I grew up with the same commentary aimed at me from the driver’s seat.  My father, Don Trimble, worked as a field geologist for the U.S. Geological Survey for more than thirty years.  He was a mapper, working his way across big pieces of the West, ridge by ridge, quadrangle by quadrangle.  He loved history as much as geology.  He knew much of what Stegner knew.  Younger geologists described him to me as “a latter-day John Wesley Powell.”

Wallace never missed a chance to teach Page: “He’d point out the La Sals and Abajos to the south and tell that boy something about laccolithic domes, betting him he couldn’t spell laccolithic.  He’d comment on the immensity of geological time and the number of Permian seas responsible for the deposition of the Moenkopi, Chinle, Wingate and Kayenta formations (he could identify them all) on our left and the Dakota sandstone and Mancos shale on our right.” 

This Thanksgiving week, I drove my father along this same route along the Book Cliffs that Page remembered.  My dad loved the road trip from Denver to our little house near Capitol Reef National Park.  Now 92 years old, his eyesight has deteriorated, but he reveled in watching the parade of rocks roll past the window.  Even if he couldn’t resolve every detail, he knew those formations. 

When we reached the beginning of the Book Cliffs at Grand Junction, Colorado and began following the rampart of sculptured gray badlands that runs for nearly two hundred miles, Dad was thrilled.  Coming upon this grand feature on the Earth’s surface was like running into an old friend in a bar.  He sorted the layers, looking for the sandstones deposited by both the transgressive and regressive encroachment of the Cretaceous sea.  He shook his head, still filled with wonderment: “I know the Colorado Plateau was uplifted intact, but how could this feature possibly be so continuous?   I can’t think of anything else like the Book Cliffs, anywhere.”

 

Don Trimble at the Book Cliffs

Don Trimble at the Book Cliffs

Page: “He’d observe the Fish Lake Plateau far to the west and remember something of his boyhood summers at that lake, though he was never particularly loquacious about his own childhood except in his writing.   Crossing over the Wasatch Plateau and heading south through the Spanish Fork canyon would remind him of the specific dates of the Escalante/Domínguez expedition through the regions (September 23, 1776) and that it was exactly fifty years before Jedediah Smith came through following essentially the same route.  He had a kind of holistic relationship with the land, and he couldn’t look at it without remembering its geological history, its exploration, its social development, its contemporary problems, and its prognosis for the future.”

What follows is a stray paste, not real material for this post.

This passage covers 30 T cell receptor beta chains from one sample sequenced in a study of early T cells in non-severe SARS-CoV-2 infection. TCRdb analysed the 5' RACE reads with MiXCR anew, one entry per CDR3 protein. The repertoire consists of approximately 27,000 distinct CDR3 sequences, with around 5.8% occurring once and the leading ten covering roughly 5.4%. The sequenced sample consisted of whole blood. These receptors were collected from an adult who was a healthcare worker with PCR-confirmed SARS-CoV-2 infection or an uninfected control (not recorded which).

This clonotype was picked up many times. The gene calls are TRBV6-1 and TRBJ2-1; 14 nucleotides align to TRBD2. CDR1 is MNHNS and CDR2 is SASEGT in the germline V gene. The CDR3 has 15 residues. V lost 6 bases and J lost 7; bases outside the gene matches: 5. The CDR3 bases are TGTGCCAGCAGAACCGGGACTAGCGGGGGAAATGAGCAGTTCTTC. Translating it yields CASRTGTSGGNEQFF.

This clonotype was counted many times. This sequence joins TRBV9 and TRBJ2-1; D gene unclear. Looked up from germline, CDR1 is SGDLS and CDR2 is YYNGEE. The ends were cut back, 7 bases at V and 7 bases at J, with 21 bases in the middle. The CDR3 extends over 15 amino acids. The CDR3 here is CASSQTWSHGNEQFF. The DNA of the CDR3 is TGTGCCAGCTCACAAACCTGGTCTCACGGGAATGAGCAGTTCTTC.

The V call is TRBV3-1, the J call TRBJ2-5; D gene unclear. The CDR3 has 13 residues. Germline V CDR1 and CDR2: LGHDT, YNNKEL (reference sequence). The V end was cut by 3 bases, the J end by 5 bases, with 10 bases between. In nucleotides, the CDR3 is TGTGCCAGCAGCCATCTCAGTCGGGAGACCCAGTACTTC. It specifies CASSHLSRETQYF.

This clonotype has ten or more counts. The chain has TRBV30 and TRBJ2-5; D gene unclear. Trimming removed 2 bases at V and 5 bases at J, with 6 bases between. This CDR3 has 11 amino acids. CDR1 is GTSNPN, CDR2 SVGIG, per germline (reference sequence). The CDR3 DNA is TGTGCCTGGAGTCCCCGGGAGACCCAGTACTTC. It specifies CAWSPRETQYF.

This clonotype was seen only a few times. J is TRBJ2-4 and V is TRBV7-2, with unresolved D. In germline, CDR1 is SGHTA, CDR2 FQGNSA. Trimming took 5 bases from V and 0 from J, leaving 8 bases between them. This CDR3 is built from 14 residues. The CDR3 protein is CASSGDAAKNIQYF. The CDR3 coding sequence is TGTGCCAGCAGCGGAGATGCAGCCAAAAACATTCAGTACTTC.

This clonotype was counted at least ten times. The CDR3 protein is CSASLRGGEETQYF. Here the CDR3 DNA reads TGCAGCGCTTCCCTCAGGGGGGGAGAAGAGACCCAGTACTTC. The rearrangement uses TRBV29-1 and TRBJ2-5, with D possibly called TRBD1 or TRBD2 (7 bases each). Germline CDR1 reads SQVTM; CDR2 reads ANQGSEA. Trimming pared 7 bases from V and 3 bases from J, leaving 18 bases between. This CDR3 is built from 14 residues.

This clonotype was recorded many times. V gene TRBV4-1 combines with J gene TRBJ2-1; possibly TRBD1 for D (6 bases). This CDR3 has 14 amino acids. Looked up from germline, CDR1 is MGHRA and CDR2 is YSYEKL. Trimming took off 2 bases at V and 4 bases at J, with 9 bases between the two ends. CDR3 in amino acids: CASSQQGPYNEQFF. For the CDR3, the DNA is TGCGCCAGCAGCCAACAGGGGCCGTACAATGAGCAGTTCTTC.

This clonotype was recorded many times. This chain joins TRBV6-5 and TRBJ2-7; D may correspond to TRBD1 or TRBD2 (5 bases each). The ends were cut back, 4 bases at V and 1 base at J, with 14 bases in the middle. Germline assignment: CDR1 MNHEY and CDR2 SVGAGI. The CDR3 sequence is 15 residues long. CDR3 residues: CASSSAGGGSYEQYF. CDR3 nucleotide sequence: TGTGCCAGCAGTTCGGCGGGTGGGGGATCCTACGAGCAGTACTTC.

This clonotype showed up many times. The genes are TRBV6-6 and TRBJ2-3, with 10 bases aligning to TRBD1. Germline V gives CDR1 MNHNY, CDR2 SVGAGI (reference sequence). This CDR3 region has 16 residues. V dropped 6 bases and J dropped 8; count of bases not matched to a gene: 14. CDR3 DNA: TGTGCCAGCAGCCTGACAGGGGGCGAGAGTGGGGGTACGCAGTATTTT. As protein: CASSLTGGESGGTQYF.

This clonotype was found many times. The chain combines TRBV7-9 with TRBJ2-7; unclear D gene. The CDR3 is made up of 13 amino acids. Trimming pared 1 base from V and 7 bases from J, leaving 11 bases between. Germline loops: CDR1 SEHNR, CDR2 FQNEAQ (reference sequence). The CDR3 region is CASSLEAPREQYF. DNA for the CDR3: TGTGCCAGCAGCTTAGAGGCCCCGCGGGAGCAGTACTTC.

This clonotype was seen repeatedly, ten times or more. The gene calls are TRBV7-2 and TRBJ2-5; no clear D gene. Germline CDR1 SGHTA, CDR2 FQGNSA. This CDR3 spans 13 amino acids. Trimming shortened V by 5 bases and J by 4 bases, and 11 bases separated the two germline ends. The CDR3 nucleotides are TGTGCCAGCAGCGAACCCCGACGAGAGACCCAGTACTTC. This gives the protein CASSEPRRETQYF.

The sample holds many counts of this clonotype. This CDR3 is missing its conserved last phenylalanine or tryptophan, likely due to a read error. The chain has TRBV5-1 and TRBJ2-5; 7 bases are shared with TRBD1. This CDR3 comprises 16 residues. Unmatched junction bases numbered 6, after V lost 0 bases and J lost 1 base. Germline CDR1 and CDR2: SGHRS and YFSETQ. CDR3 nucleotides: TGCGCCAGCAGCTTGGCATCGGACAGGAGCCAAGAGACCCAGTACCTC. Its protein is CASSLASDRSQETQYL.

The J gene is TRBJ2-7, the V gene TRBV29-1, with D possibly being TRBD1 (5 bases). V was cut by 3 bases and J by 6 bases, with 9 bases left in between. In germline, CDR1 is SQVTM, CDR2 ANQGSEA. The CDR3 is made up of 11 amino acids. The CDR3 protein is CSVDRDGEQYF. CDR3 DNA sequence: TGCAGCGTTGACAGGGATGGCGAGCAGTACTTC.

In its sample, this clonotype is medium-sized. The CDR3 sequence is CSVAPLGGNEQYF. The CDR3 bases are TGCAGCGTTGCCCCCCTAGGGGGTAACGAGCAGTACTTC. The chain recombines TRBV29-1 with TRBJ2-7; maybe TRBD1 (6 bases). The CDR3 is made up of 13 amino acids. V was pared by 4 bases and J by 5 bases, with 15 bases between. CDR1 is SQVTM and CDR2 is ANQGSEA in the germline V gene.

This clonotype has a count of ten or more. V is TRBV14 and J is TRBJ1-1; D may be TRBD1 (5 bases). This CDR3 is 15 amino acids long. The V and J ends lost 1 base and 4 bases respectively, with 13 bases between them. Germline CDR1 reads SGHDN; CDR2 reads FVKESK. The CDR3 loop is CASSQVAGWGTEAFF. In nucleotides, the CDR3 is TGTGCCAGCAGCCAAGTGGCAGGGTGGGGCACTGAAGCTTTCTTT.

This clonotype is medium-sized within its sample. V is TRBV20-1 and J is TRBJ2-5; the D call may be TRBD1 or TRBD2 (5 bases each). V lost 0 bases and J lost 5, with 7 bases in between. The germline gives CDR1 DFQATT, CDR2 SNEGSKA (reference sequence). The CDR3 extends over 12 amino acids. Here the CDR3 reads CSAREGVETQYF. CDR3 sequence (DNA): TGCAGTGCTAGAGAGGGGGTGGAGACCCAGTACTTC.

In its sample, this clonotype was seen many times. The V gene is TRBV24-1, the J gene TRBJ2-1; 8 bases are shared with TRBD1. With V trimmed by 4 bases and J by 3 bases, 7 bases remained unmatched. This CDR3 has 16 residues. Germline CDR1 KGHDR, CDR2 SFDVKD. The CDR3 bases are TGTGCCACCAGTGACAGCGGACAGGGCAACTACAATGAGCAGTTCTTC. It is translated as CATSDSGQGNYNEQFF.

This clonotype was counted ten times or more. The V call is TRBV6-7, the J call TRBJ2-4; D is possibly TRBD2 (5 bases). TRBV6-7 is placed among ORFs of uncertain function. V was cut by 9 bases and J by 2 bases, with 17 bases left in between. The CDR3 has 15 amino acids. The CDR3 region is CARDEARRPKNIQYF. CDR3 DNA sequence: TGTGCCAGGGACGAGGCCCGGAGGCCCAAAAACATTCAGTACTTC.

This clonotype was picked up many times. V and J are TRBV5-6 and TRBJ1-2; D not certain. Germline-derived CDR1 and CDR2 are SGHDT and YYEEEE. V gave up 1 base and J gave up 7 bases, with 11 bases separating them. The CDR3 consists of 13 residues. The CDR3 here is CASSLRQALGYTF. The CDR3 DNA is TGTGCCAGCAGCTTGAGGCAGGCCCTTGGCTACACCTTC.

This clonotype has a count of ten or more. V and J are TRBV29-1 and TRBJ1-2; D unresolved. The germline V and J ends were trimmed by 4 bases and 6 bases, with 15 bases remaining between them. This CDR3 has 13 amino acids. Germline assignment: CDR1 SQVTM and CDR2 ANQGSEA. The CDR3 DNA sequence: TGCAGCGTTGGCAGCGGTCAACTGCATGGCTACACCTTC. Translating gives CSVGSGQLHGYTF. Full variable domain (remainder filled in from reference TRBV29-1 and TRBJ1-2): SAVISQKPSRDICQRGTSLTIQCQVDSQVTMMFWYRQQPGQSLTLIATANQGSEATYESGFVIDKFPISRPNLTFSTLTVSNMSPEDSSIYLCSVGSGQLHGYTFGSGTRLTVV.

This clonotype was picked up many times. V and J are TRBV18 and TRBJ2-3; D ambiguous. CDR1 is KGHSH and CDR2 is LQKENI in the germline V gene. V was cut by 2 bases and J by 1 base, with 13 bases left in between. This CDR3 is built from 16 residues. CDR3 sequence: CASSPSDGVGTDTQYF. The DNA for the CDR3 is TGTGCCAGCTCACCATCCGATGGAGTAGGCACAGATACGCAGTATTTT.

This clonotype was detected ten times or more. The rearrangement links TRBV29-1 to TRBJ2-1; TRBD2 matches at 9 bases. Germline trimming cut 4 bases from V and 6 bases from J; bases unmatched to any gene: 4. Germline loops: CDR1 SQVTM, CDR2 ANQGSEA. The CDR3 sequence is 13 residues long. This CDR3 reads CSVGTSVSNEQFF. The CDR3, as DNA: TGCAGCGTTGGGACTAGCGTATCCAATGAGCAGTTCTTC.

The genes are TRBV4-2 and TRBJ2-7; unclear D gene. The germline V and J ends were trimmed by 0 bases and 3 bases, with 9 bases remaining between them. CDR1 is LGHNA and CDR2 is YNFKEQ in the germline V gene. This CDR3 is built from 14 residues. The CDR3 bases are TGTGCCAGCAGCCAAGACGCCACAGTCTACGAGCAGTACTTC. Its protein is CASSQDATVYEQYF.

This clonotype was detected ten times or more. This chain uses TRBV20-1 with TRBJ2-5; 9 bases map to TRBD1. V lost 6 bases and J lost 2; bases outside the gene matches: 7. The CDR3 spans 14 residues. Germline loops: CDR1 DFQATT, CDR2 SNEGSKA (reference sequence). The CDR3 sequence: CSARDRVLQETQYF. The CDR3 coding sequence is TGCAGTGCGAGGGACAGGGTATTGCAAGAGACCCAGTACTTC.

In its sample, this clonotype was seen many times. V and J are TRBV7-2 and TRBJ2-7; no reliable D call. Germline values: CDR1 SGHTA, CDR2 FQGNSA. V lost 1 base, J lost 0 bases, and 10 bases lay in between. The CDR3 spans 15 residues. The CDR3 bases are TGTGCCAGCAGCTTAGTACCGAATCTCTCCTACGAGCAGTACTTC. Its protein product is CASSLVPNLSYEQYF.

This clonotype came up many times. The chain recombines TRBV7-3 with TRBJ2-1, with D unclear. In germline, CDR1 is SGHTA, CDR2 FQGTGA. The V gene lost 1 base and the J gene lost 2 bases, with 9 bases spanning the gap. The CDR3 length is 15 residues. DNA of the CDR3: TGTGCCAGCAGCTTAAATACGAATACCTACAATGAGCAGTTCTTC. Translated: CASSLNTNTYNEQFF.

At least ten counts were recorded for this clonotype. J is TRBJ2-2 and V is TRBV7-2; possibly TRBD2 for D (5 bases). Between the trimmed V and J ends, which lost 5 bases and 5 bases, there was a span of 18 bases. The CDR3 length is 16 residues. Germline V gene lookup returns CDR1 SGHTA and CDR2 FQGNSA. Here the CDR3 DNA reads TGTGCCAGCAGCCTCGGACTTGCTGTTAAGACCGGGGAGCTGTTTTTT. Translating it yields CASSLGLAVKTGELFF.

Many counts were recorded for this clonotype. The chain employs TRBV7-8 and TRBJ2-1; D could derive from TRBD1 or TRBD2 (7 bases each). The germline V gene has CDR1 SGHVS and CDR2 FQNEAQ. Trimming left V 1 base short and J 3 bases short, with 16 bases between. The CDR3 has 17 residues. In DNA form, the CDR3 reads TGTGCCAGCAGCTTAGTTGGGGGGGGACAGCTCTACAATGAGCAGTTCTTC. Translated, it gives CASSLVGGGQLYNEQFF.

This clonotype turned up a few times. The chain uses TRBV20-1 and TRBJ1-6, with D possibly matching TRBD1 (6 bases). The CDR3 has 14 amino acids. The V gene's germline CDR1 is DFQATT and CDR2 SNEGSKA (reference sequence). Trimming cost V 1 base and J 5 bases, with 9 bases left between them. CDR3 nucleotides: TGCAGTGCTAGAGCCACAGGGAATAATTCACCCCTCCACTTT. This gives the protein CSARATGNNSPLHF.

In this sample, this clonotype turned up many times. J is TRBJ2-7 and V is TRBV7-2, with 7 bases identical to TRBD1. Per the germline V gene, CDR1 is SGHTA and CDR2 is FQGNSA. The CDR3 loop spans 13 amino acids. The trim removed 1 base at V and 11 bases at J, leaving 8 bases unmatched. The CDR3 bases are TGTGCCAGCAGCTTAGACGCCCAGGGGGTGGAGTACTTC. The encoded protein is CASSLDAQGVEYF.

I hadn’t read aloud this passage by Page to my father, but he spontaneously mused on exactly the same topics as Stegner had, while we drove into the sun sinking behind the San Rafael Swell.  He pondered Powell’s singleminded courage.  He asked if I remembered the details of Father Escalante’s route, and joked that he could always remember the date for their expedition: 1776.

He looked out across all that open space and sighed, fearing that our endless doubling in population would do us in.  Remarkably, he remains an optimist, even with these concerns. He takes the long view of a geologist.  We’re just in another extinction event, like the Cretaceous and Permian extinctions before us.  Humans came, and they will go.  His knowledgeable, forthright realism mirrors Stegner’s. 

I would have loved to make this drive with both of them in the front seat.  

Stephen Trimble

Wallace Stegner as a White guy, circa 1945

At the end of World War II, Look Magazine commissioned Wally to write a series of articles on racism.  He spent a year and a half traveling the nation with Look photographers, visiting minority communities from Boston to Los Angeles, covering Filipinos, Jews, Blacks, American Indians, and a half-dozen other oppressed peoples.  In the end, Look grew too timid to publish what he wrote, and he gathered the essays, with dozens of photographs, in a Family of Manstyle picture book published in 1945 called One Nation.

In the “Stegner & Western Lands” class I’m co-teaching at the University of Utah, this week we read excerpts from One Nation, along with historian Patty Limerick’s tribute to Stegner as a man ahead of his time, “Precedents to Wisdom.”